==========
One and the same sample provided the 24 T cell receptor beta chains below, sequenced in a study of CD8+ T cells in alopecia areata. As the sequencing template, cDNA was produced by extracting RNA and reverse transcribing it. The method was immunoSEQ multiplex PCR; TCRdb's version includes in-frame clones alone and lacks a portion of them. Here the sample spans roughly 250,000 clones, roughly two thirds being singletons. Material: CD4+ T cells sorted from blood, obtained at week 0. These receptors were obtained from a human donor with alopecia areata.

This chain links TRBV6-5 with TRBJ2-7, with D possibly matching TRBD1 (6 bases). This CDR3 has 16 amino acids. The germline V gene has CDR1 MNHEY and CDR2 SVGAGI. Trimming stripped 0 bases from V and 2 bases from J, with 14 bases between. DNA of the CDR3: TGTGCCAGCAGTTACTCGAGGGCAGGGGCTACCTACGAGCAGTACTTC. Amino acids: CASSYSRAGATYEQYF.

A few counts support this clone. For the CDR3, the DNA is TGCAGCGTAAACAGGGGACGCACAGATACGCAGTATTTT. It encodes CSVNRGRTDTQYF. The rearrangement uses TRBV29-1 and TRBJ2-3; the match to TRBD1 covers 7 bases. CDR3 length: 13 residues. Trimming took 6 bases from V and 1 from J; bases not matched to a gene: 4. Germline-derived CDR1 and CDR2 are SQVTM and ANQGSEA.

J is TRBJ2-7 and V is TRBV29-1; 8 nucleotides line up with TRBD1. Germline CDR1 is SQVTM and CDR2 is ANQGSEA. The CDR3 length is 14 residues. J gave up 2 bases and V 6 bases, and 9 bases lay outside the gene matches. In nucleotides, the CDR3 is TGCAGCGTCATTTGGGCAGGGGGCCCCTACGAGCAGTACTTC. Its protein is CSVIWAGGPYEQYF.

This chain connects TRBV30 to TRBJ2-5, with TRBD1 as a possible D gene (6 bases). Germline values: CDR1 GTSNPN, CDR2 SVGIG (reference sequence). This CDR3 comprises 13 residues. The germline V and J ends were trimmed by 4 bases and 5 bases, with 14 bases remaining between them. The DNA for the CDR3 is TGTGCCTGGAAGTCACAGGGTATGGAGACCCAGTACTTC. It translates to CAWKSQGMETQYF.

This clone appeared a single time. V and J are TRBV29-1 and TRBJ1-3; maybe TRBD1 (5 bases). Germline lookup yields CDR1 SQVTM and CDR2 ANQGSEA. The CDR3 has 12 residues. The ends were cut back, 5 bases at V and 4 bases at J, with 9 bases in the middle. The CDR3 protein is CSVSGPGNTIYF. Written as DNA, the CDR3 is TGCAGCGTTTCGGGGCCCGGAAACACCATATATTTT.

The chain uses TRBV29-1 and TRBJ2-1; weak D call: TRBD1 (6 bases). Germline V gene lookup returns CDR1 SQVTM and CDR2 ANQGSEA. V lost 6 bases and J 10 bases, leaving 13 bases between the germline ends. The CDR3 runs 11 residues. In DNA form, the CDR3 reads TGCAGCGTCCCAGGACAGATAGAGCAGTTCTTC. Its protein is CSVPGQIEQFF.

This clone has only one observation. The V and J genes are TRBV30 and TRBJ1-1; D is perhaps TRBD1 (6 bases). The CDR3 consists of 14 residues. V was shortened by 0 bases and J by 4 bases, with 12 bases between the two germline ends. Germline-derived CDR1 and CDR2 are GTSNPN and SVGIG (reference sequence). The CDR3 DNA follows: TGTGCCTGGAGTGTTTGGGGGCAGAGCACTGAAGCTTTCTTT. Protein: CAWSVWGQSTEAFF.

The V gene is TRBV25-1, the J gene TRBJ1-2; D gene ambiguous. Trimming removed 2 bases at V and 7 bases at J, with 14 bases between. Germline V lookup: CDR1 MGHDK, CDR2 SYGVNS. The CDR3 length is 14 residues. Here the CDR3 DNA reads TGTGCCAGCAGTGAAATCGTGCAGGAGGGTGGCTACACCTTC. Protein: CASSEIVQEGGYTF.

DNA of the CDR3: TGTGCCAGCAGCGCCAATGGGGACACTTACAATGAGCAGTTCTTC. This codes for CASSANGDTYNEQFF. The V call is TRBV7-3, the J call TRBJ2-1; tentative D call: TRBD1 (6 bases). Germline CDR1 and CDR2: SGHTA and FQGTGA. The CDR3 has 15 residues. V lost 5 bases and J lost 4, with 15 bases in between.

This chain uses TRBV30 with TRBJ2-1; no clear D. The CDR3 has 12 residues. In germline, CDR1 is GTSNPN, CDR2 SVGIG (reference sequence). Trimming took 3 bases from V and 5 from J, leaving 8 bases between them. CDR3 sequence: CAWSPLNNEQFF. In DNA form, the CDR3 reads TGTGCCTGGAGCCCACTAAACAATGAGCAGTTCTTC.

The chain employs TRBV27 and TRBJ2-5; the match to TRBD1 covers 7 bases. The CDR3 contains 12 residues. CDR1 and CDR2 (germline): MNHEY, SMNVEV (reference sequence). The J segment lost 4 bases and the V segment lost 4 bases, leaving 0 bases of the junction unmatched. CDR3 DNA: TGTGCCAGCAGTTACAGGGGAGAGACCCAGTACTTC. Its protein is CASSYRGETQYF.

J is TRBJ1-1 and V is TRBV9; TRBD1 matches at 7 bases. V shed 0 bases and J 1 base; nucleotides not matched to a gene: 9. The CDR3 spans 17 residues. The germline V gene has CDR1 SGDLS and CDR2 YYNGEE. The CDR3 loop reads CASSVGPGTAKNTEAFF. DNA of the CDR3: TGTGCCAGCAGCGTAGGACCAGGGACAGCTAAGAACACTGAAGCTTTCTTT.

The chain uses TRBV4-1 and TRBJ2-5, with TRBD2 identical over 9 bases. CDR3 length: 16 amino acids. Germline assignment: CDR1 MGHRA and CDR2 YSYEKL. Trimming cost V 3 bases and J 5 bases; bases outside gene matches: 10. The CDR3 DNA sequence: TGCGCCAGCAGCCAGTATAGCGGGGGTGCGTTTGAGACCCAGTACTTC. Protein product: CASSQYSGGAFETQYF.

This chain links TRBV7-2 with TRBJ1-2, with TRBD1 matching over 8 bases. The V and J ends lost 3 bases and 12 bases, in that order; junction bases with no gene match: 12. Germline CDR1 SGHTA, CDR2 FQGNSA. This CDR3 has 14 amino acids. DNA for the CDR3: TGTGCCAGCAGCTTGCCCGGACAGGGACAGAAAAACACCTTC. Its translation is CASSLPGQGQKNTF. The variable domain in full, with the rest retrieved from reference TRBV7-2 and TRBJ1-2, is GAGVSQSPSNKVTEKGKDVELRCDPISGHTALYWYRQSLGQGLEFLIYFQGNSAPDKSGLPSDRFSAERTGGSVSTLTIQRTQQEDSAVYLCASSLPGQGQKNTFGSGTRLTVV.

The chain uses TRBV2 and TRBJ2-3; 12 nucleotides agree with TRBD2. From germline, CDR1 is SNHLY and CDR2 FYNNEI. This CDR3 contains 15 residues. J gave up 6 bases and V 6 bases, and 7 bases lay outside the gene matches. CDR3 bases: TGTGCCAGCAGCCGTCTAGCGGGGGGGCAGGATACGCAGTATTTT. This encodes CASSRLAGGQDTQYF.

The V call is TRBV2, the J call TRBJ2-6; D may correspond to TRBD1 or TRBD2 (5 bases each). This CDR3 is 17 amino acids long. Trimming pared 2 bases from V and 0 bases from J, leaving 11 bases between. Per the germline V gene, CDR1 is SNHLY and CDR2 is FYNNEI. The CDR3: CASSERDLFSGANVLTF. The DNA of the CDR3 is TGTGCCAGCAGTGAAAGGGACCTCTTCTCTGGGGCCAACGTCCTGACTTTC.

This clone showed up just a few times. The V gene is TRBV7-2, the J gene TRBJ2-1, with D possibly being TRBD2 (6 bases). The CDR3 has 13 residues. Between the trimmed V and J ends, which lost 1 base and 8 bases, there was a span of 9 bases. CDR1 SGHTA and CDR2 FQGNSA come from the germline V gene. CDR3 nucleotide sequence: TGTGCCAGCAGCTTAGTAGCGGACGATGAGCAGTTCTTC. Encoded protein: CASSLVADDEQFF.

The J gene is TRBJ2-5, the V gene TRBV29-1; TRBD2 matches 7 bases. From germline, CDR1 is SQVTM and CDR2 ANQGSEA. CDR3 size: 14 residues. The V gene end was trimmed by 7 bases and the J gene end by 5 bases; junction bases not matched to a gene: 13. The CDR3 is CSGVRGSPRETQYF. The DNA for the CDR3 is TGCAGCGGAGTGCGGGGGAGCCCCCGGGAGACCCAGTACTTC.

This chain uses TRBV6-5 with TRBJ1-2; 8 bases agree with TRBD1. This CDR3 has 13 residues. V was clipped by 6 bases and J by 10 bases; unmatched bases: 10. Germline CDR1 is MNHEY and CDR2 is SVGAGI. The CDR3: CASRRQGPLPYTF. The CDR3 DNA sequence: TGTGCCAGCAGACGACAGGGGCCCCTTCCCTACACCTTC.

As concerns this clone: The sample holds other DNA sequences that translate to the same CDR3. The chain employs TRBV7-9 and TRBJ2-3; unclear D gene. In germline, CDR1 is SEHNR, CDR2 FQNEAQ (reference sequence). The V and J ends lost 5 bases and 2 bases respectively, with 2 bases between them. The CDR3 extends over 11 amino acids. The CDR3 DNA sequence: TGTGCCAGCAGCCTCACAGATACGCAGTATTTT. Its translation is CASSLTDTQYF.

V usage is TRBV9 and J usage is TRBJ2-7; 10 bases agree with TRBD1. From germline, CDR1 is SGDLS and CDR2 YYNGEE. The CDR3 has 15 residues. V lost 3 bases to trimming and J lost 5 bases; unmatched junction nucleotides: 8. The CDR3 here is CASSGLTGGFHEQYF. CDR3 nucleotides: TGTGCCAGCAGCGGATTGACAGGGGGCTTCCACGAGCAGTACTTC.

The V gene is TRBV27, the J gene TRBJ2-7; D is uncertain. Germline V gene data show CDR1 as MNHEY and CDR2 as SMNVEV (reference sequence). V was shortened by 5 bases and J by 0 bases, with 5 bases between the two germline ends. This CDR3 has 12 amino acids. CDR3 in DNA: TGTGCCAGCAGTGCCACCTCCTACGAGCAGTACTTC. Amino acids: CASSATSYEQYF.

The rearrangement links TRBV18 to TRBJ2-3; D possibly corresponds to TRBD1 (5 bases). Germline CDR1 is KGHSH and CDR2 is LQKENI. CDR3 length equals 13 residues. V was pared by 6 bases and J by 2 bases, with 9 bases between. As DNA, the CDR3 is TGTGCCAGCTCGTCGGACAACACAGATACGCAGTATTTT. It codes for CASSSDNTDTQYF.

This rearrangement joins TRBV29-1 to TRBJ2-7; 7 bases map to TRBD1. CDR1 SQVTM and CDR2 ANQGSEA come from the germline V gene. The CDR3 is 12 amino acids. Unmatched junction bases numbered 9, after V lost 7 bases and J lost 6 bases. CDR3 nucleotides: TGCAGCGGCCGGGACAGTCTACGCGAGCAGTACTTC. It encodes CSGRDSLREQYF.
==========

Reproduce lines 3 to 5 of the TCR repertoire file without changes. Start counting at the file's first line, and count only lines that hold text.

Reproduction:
A few counts support this clone. For the CDR3, the DNA is TGCAGCGTAAACAGGGGACGCACAGATACGCAGTATTTT. It encodes CSVNRGRTDTQYF. The rearrangement uses TRBV29-1 and TRBJ2-3; the match to TRBD1 covers 7 bases. CDR3 length: 13 residues. Trimming took 6 bases from V and 1 from J; bases not matched to a gene: 4. Germline-derived CDR1 and CDR2 are SQVTM and ANQGSEA.

J is TRBJ2-7 and V is TRBV29-1; 8 nucleotides line up with TRBD1. Germline CDR1 is SQVTM and CDR2 is ANQGSEA. The CDR3 length is 14 residues. J gave up 2 bases and V 6 bases, and 9 bases lay outside the gene matches. In nucleotides, the CDR3 is TGCAGCGTCATTTGGGCAGGGGGCCCCTACGAGCAGTACTTC. Its protein is CSVIWAGGPYEQYF.

This chain connects TRBV30 to TRBJ2-5, with TRBD1 as a possible D gene (6 bases). Germline values: CDR1 GTSNPN, CDR2 SVGIG (reference sequence). This CDR3 comprises 13 residues. The germline V and J ends were trimmed by 4 bases and 5 bases, with 14 bases remaining between them. The DNA for the CDR3 is TGTGCCTGGAAGTCACAGGGTATGGAGACCCAGTACTTC. It translates to CAWKSQGMETQYF.